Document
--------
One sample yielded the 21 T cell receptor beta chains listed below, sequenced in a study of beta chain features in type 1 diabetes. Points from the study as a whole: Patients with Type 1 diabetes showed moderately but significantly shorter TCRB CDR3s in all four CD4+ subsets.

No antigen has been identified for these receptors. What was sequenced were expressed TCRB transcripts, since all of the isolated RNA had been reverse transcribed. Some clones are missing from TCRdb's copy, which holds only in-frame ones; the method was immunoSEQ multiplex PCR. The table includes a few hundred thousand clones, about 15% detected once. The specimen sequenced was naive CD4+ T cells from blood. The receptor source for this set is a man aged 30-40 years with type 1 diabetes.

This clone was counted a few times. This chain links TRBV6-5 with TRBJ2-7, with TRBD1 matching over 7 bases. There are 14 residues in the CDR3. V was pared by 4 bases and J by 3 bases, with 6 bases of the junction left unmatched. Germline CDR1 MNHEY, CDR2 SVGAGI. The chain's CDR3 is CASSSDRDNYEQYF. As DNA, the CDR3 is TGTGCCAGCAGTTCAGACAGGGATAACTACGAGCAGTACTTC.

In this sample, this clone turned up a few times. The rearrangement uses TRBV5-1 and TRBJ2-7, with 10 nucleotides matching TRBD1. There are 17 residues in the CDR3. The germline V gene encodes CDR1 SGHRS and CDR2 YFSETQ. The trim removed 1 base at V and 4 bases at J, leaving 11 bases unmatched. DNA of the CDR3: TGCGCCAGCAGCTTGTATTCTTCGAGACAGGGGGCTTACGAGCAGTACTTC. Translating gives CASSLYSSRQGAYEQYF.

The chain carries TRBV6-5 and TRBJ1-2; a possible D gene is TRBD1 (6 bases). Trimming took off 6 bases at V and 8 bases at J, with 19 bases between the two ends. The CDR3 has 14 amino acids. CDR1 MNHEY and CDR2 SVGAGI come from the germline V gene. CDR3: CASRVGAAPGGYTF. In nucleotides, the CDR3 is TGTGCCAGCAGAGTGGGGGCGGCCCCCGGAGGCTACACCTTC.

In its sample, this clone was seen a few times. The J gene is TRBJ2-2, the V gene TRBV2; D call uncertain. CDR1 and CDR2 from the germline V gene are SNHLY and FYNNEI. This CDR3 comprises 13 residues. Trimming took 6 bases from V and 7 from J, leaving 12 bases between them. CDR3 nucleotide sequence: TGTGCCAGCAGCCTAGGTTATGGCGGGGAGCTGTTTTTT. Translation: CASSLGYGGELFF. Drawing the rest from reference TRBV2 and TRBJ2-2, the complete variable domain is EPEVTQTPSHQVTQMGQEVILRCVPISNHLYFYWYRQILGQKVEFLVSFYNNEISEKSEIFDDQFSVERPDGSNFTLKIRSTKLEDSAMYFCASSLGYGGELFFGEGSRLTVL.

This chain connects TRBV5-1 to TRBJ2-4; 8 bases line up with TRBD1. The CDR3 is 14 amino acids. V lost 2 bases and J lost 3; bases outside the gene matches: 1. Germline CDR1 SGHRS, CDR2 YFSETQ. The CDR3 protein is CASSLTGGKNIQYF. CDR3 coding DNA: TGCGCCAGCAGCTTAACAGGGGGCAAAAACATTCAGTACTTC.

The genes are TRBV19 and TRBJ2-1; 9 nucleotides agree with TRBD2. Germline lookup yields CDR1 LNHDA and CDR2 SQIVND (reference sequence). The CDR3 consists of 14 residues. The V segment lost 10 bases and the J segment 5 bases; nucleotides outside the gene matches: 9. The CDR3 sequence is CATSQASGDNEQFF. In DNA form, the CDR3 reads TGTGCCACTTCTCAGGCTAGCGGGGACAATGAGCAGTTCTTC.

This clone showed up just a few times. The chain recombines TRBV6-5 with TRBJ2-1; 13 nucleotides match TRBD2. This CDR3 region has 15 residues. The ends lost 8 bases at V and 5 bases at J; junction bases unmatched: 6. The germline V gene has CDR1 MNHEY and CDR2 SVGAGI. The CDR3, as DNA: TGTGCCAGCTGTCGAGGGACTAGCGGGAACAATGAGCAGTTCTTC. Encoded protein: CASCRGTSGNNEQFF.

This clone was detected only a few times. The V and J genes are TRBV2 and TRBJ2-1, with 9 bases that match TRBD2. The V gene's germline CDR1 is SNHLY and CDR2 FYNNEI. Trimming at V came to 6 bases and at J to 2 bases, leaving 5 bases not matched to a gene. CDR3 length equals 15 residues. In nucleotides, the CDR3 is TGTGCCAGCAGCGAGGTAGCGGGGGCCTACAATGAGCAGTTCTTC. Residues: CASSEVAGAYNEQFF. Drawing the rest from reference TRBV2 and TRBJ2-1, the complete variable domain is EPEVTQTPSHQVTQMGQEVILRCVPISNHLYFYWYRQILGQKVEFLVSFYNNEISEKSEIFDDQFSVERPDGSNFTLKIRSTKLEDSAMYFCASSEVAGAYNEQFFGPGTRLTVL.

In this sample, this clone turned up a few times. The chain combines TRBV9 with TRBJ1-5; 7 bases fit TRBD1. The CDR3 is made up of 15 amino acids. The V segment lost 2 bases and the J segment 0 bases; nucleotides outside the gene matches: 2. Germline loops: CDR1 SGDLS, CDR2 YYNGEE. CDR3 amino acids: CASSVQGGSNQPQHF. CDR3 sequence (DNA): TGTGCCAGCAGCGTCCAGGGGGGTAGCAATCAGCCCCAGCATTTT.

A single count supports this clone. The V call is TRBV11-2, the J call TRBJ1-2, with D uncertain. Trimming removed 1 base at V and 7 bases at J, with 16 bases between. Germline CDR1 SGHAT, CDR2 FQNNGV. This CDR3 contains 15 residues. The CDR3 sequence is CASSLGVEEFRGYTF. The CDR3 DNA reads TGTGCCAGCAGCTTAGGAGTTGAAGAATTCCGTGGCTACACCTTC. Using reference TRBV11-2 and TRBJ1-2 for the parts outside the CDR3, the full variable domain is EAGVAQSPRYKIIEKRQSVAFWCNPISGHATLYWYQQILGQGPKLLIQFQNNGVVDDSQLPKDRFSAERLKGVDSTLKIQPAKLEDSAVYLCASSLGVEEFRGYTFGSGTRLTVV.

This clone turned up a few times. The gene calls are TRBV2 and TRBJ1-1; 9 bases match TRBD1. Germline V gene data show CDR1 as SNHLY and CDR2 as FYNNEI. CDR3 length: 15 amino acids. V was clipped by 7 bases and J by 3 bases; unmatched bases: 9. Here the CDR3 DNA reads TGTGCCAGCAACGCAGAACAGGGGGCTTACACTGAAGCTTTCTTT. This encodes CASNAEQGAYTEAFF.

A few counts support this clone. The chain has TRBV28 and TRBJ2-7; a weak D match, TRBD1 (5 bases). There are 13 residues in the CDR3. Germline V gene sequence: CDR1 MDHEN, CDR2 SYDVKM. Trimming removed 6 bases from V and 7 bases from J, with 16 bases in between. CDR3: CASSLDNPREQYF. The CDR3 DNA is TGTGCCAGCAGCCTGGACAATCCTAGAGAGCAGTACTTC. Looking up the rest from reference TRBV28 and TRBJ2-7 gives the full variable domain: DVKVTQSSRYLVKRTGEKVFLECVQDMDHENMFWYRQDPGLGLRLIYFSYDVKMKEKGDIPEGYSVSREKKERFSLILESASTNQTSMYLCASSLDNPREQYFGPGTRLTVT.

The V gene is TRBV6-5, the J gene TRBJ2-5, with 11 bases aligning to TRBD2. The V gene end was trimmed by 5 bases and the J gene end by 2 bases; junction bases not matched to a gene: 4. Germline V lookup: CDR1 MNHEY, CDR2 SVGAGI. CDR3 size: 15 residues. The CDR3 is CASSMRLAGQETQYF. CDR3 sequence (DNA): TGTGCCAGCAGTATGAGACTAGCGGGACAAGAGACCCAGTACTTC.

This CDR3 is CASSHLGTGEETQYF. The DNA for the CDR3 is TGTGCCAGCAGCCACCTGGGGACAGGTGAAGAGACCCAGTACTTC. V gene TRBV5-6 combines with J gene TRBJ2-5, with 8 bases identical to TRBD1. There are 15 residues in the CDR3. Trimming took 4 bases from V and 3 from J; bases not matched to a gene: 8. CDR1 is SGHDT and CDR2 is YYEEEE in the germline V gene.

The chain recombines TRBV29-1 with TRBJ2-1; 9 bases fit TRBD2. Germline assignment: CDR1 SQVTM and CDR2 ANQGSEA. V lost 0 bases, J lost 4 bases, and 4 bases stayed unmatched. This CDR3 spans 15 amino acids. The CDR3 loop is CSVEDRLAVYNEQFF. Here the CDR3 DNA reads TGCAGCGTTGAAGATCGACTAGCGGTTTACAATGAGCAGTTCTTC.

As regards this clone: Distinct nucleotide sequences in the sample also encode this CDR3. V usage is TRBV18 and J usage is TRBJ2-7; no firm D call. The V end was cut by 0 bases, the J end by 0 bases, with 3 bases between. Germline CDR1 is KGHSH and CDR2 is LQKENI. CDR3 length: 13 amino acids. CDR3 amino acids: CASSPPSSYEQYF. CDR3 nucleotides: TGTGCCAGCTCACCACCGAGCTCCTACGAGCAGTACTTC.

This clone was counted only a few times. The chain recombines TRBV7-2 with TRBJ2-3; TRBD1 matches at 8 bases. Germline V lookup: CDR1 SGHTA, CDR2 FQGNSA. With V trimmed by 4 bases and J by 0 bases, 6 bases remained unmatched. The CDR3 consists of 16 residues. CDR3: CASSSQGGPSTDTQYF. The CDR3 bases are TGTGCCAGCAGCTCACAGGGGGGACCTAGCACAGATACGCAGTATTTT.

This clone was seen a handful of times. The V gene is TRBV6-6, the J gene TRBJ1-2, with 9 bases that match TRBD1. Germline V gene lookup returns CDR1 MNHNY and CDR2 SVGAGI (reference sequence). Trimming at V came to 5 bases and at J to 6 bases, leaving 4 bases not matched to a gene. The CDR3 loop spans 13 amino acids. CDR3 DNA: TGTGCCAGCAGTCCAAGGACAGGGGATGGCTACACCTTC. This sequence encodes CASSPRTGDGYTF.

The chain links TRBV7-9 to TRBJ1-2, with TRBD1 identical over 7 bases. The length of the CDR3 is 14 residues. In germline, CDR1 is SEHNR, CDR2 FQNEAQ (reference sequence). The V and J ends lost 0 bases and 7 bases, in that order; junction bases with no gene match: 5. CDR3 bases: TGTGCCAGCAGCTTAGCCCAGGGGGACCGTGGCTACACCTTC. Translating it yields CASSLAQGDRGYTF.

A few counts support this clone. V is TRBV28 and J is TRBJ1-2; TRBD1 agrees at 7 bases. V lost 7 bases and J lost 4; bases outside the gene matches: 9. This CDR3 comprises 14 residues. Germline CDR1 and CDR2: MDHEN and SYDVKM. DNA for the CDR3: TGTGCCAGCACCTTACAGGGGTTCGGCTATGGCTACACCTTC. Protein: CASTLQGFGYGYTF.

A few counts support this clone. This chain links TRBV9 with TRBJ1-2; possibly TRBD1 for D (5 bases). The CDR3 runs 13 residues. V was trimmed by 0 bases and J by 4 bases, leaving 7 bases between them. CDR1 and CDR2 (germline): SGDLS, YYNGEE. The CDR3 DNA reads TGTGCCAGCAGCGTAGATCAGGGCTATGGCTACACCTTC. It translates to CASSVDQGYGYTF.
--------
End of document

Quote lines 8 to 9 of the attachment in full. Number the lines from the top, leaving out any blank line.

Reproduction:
The genes are TRBV19 and TRBJ2-1; 9 nucleotides agree with TRBD2. Germline lookup yields CDR1 LNHDA and CDR2 SQIVND (reference sequence). The CDR3 consists of 14 residues. The V segment lost 10 bases and the J segment 5 bases; nucleotides outside the gene matches: 9. The CDR3 sequence is CATSQASGDNEQFF. In DNA form, the CDR3 reads TGTGCCACTTCTCAGGCTAGCGGGGACAATGAGCAGTTCTTC.

This clone showed up just a few times. The chain recombines TRBV6-5 with TRBJ2-1; 13 nucleotides match TRBD2. This CDR3 region has 15 residues. The ends lost 8 bases at V and 5 bases at J; junction bases unmatched: 6. The germline V gene has CDR1 MNHEY and CDR2 SVGAGI. The CDR3, as DNA: TGTGCCAGCTGTCGAGGGACTAGCGGGAACAATGAGCAGTTCTTC. Encoded protein: CASCRGTSGNNEQFF.